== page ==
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The League of Nations, International Terrorism, and British Foreign Policy, 1934–1938

Palgrave Macmillan
  • Explores the history of the League of Nations following the rise of Hitler in the 1930s

  • Argues that the League made it possible for states to find common ground in order to keep the peace, guided by strong leadership from Britain and France

  • Evaluates the League’s efforts to combat state-supported terrorism through international legislation

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eBook USD 79.99
Price excludes VAT (USA)
  • ISBN: 978-3-319-77200-4
  • Instant PDF download
  • Readable on all devices
  • Own it forever
  • Exclusive offer for individuals only
  • Tax calculation will be finalised during checkout
Softcover Book USD 99.99
Price excludes VAT (USA)
Hardcover Book USD 139.99
Price excludes VAT (USA)

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Table of contents (10 chapters)

  1. Front Matter

    Pages i-x
  2. Introduction

    • Michael D. Callahan
    Pages 1-13
  3. “The Chief Danger in Europe at Present”

    • Michael D. Callahan
    Pages 15-39
  4. “The Most Stupid of Political Crimes”

    • Michael D. Callahan
    Pages 41-66
  5. “A War Before the War”

    • Michael D. Callahan
    Pages 67-90
  6. “Can We Do Something to Dissuade Yugoslavia?”

    • Michael D. Callahan
    Pages 91-117
  7. “Acts Specifically ‘Terrorist’ in Character”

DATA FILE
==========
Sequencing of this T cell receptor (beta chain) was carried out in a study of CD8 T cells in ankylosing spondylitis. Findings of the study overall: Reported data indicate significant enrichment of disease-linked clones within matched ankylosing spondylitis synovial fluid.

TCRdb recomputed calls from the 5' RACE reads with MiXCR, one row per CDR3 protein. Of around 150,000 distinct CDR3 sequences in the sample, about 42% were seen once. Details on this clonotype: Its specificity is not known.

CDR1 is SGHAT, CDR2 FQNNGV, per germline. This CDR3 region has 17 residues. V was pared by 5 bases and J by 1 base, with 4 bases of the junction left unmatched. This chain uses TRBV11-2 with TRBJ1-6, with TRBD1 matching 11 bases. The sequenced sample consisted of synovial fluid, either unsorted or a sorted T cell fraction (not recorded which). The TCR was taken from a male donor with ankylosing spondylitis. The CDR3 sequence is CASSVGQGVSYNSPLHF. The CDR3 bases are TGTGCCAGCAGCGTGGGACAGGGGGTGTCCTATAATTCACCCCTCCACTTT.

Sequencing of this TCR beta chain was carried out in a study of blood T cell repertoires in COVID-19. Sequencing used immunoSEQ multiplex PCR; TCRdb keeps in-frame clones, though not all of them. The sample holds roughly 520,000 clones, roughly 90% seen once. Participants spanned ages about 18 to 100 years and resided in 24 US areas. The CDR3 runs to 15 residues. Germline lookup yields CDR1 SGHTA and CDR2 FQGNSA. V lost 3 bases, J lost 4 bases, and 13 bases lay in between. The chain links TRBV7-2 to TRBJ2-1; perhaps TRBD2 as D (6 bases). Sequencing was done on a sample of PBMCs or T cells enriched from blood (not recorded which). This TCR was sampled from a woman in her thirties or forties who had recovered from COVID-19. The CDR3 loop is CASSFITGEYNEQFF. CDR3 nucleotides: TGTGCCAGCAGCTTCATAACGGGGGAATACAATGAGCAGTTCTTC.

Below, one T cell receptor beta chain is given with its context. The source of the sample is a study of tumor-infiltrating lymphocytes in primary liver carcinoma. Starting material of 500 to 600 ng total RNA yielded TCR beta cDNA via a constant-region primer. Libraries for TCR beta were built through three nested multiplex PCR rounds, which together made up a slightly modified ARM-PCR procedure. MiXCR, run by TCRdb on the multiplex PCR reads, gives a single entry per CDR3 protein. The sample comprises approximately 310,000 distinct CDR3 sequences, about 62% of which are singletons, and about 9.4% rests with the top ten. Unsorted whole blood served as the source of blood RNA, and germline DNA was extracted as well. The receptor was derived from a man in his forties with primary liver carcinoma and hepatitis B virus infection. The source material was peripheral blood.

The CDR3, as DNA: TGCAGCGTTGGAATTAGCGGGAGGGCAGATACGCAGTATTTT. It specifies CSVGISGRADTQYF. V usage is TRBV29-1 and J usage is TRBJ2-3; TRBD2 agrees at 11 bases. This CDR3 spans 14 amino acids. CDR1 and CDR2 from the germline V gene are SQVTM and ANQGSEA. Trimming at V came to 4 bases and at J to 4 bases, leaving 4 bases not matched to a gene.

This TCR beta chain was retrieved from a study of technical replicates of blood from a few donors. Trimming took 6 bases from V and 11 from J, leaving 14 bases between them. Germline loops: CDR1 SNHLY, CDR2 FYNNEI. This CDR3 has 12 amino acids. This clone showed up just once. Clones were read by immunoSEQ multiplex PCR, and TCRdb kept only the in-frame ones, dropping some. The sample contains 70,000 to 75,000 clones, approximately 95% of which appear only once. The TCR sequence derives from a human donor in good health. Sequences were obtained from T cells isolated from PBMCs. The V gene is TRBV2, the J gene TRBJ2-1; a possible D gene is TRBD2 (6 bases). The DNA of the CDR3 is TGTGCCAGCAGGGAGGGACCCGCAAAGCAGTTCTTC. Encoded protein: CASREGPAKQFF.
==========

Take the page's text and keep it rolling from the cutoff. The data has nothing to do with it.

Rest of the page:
• Michael D. Callahan
    Pages 149-175
  8. “If Eden Gives Way We Are Lost”

    • Michael D. Callahan
    Pages 177-205
  9. Conclusion

    • Michael D. Callahan
    Pages 233-240
  10. Back Matter

    Pages 241-317

About this book

This book examines the League of Nations, state-supported terrorism, and British foreign policy after the rise of Hitler in the 1930s.  It argues that with strong leadership from Britain and France, the League made it possible for states to preserve the peace of Europe after terrorists aided by Italy and Hungary killed the King of Yugoslavia in 1934.  This achievement represents the League at its most effective and demonstrates that the organization could carry out its peacekeeping functions.  The League also made it possible to draft two international conventions to suppress and punish acts of terrorism.  While both conventions were examples of productive collaboration, in the end, few governments supported the League’s anti-terrorism project in itself.  Still, for Britain, Geneva served the cause of peace by helping states to settle their differences by mediation and concession while promoting international cooperation, a central conviction of British “appeasement” policy in the 1930s.   

Keywords

  • State-supported terrorism
  • British foreign policy
  • France
  • King of Yugoslavia
  • Peacekeeping
  • Diplomacy
  • International relations
  • Anti-terrorism
  • Appeasement policy
  • Rise of Hitler
  • Interwar

Authors and Affiliations

  • Department of Liberal Studies, Kettering University, Flint, USA

    Michael D. Callahan

About the author

Michael D. Callahan is Professor of History and Frances Willson Thompson Professor of Leadership Studies at Kettering University, USA.  He is author of Mandates and Empire: The League of Nations and Africa, 1914-1931 (1999/2008) and A Sacred Trust: The League of Nations and Africa, 1929-1946 (2004).  

Bibliographic Information

Buying options

eBook USD 79.99
Price excludes VAT (USA)
  • ISBN: 978-3-319-77200-4
  • Instant PDF download
  • Readable on all devices
  • Own it forever
  • Exclusive offer for individuals only
  • Tax calculation will be finalised during checkout
Softcover Book USD 99.99
Price excludes VAT (USA)
Hardcover Book USD 139.99
Price excludes VAT (USA)